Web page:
The Beacon (Season Two)
Okay, so I know I’ve already written about this podcast, but Holy. Shit. I just need to talk about this show, okay?! It’s so good! For those of you who don’t know, The Beacon is a fiction podcast about a reluctant group of college-aged superheroes, trying to keep their campus safe from the increasingly strange happenings all around it.
This will have some spoilers below, so if, unlike me, you have enough self-control to listen to the whole podcast to find out what actually happens, just close your eyes and scroll past this. Okay, let’s get into it!
This season was even better than the first, I loved the little mini-episodes in between seasons to keep you updated on what was going on with the characters–it was so much fun. Also, we got to find out some of the characters’ real names! I’ve been trying to guess what they are for ages, so you have no idea the amount of serotonin I got from finding out that Capy’s name is Thea. (I had her pegged as maybe a Katy or a Kate, something along those lines–but Thea fits her perfectly.) Also, the plot is really getting intense, I have no idea what’s going to happen in season three, but I’m very excited to find out.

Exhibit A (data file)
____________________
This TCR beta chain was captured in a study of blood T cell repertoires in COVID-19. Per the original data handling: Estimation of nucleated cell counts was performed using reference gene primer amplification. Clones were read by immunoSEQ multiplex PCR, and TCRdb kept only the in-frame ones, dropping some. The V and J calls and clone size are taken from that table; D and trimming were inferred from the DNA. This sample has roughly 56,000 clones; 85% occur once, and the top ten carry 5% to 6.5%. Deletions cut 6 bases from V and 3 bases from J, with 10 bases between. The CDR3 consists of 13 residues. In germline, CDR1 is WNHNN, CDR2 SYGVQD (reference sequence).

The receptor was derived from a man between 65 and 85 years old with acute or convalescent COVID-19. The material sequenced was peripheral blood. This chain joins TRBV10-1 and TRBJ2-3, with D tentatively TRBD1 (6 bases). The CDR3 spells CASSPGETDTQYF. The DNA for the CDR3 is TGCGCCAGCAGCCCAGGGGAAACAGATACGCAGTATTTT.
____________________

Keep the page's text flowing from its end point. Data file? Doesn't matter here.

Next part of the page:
The whole plot with the wolf cult was super chilling–cults in general are always really interesting to write or read about, and I love how this one was handled.
Also, Lassie/Thalusol (is that how it’s spelled? I have no idea, if you wrote the show and are reading this, please forgive me) was such a fun character. At first, he was just very welcome comic relief, but his arc quickly turned much more deep and as the season went on, he became one of my favourite characters–I still think he’s an asshole, but he’s an interesting asshole, so I can tolerate him.
Anyway, in conclusion this show absolutely destroyed me, and I would highly recommend it.
Wooden Overcoats follows siblings Rudyard and Antigone Funn, who run a funeral home–which used to be the only one on the tiny island of Piffling Vale, until the effortlessly charming Eric Chapman comes along, and steals almost all of their business, because they’re actually kind of terrible at their jobs.
This has everything I want in a show. It’s so cozy and soothing, and just has a way of bringing a smile to my face In case you couldn’t tell, my sense of humour tends to lean a little dark, so this show’s kind of comedy was right up my alley.
It feels a bit like A Series of Unfortunate Events–a depressing show that still manages to cheer you up despite the vague, sinking knowledge that no matter how set the characters seem to be for a happy ending, something nine times out of ten will go wrong, but you can never predict how exactly–which makes for a weirdly addictive viewing experience. It also just has such a neat, very specific, whimsical small-town aesthetic. I think I could listen to this show a thousand times over and never get bored. I love the theme song and the sound design, and everything about it is just wonderful, and perfectly polished, you can feel the amount of love put into every single episode.